Danish companies and organisations are at the forefront of green technology and knowhow. Energy efficiency has been a priority for Denmark for decades, which is why Denmark has become one of the most energy-efficient countries in the EU and the OECD. Energy consumption has been decoupled from economic growth. Today, more than 30 % of Denmark’s energy needs come from renewables. It is expected to reach 50 % by 2030, and by 2050, Denmark will be 100 % independent of fossil fuels altogether. This will partly be achieved through energy efficiency measures and energy savings in both domestic and industrial contexts.
Part of energy efficiency is using all resources to their full potential. 64% of Danish households are being supplied with district heating. In parts of Copenhagen, 98% of households are connected to district heating. Furthermore, almost 60% of district heating in Denmark is generated from renewables. An example of renewables used for this is waste incineration.
In order to combat congested and polluted landfills, resources must be subtracted from the waste for recycling, while the remains can provide a source of low-carbon energy through incineration. Each year, the Danish waste sector collects and processes 15 million tons of waste and the Danish waste-to-energy plants convert the waste for heat and electricity production. Danish incineration plants are the cleanest and most efficient in the world, and they are part of the reason why less than 5 percent of the country’s waste goes to landfills.
Another example is that Denmark has utilised biomass to produce bioenergy for decades, in fact, the consumption of biomass for heat and power production in Denmark more than quadrupled between 1980 and 2009. Today, approximately 70% of renewable energy consumption in Denmark stems from biomass, primarily wood pellets, straw and wood chips, and in 2020, bioenergy will continue to make up the majority of total renewable energy consumption.
Intelligent energy is all about matching demand and supply of fluctuating, renewable energy sources through a flexible energy system. This implies sharing energy across borders in an integrated energy system, as well as using data, smart meters, smart grids etc. to create smarter cities and societies.
Find more information about the Danish green sector here: stateofgreen.com
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Surrounded by sea on three sides and bordering mainland Europe on the fourth, Denmark has always been influenced by its surroundings, over time evolving into a nation with a proud maritime tradition. In fact, Denmark is the 5th largest maritime shipping nation in the world. In earlier times the homeland of sea-faring Vikings, Denmark underwent an enormous expansion through the determined efforts of a succession of kings in the Viking and Early Middle Ages. Over time Denmark shrunk to its current size: 43,000 square kilometres and 5.6 million inhabitants surrounded by 7,314 kilometres of shoreline.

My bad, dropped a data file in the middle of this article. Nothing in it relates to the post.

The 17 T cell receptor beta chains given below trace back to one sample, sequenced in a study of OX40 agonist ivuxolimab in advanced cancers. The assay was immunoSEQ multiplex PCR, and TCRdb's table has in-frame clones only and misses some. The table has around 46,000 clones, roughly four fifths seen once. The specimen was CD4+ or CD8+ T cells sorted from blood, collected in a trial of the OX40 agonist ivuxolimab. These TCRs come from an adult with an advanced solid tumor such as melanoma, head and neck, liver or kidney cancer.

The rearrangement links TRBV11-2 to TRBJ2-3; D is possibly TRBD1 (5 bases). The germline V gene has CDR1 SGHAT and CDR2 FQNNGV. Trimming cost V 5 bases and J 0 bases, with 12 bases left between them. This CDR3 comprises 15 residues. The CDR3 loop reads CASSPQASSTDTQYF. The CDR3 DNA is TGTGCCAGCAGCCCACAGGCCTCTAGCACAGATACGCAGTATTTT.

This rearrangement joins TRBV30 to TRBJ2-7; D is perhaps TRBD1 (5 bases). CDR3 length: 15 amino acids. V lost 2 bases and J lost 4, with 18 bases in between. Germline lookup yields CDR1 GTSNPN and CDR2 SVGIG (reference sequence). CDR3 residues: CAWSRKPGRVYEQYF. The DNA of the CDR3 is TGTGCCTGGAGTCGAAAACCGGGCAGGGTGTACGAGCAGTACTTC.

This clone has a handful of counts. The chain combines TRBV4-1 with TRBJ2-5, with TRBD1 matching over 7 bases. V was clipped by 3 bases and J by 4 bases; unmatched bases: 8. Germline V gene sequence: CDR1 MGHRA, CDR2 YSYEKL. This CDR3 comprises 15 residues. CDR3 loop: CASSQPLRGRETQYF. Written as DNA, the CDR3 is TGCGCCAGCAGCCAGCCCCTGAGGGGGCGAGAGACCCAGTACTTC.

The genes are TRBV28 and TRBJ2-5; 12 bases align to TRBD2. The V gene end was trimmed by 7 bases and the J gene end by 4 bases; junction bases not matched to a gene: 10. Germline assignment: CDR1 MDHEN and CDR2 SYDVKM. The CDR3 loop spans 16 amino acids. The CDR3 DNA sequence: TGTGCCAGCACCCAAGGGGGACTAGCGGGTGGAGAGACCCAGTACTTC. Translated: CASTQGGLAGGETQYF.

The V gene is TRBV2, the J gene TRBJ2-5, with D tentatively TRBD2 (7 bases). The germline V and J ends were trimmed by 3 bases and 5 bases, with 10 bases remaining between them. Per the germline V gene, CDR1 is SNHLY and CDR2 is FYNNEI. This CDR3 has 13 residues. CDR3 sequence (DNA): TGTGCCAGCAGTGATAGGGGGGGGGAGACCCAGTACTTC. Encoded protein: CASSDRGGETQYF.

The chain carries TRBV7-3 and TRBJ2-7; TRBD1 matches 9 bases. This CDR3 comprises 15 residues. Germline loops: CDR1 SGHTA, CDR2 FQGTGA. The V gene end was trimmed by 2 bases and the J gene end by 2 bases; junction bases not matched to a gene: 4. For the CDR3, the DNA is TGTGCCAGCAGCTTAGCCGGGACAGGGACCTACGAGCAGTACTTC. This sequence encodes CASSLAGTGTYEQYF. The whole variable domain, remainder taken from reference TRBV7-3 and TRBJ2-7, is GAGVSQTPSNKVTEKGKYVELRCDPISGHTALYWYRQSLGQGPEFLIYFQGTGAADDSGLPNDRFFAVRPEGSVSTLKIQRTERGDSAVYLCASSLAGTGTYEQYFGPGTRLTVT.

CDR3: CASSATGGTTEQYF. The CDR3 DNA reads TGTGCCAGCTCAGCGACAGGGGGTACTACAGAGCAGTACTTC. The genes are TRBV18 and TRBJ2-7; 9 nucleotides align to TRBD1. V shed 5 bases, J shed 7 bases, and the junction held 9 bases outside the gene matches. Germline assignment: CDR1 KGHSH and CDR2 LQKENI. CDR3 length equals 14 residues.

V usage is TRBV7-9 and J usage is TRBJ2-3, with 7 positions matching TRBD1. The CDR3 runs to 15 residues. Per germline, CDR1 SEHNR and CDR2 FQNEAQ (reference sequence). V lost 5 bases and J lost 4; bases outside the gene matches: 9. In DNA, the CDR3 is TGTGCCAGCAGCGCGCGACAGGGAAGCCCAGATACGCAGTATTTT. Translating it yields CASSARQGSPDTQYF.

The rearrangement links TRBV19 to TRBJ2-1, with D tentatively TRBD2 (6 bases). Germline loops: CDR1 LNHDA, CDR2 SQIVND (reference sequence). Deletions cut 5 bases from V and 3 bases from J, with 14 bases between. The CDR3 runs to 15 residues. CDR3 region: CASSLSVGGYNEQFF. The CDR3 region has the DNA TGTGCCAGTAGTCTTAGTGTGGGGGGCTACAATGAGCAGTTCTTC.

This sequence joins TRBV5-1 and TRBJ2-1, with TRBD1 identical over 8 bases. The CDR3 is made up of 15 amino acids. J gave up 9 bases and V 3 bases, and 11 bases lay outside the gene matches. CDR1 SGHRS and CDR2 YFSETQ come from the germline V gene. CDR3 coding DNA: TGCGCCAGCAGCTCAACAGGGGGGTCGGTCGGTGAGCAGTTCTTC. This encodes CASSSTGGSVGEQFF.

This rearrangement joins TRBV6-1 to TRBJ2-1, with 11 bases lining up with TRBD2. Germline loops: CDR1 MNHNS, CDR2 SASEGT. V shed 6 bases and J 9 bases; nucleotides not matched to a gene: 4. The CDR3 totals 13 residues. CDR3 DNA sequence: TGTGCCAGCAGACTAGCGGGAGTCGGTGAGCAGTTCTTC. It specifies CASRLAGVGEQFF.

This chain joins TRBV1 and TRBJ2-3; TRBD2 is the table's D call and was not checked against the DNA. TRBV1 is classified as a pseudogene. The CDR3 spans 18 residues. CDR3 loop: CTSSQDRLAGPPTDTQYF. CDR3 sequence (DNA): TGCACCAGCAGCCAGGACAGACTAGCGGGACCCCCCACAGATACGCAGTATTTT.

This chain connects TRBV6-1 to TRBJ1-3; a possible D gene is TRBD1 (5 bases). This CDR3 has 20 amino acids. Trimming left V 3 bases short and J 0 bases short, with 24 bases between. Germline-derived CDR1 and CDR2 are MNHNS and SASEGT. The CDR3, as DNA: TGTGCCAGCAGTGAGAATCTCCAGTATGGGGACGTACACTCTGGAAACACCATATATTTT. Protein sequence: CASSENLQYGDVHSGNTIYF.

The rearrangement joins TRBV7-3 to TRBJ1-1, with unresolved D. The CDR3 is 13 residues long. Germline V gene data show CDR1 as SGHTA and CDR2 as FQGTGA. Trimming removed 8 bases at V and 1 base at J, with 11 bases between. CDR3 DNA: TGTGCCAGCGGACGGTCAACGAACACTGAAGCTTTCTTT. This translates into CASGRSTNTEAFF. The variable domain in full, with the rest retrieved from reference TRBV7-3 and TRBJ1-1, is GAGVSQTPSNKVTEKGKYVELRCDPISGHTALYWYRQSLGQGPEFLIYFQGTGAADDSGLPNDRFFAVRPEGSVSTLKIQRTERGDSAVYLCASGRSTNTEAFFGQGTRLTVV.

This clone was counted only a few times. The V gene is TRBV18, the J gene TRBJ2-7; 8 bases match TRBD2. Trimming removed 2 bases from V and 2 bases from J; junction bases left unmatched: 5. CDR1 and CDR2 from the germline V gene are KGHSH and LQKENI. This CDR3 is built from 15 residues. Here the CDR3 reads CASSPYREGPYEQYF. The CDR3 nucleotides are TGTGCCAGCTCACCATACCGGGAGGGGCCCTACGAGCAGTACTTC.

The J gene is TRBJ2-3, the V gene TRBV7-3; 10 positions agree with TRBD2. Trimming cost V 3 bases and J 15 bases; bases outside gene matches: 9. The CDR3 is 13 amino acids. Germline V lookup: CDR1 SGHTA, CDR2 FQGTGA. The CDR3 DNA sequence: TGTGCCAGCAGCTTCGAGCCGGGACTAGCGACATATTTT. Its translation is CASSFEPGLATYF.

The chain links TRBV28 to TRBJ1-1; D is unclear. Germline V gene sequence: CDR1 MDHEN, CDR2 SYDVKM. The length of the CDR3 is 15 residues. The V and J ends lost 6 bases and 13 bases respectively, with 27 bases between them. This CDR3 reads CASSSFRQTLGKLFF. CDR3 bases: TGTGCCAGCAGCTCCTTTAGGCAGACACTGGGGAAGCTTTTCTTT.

Nowadays a peaceful and technologically advanced society, Denmark has one of the highest standards of living in the world and a high degree of social, economic and gender equality. Despite their ideological disagreements, when it comes to crucial reforms and issues, Denmark’s political parties have developed a tradition for across-the-divide cooperation that dates back to the adoption of the first constitution in 1849, making for a stable political climate.
Denmark is currently the world’s sixth most globalized country, in part due to a very high degree of internationalisation among Danish companies. Danes have been repeatedly ranked first in terms of happiness, which to a large extent can be attributed to the Danish welfare system that combines a flexible labour market with comprehensive benefits and an active labour market policy. Free, tax-paid education and healthcare, a high level of mutual trust, and a 94 percent workplace satisfaction also serve to maintain a general sense of optimism and well-being.
With Danish culture, design, and New Nordic cuisine recognized around the world, and its well-known emphasis on green solutions and sustainability, Denmark continually aims to be at the forefront and often plays a bigger role than its size would suggest.
Find more information about Denmark and Danes here: denmark.dk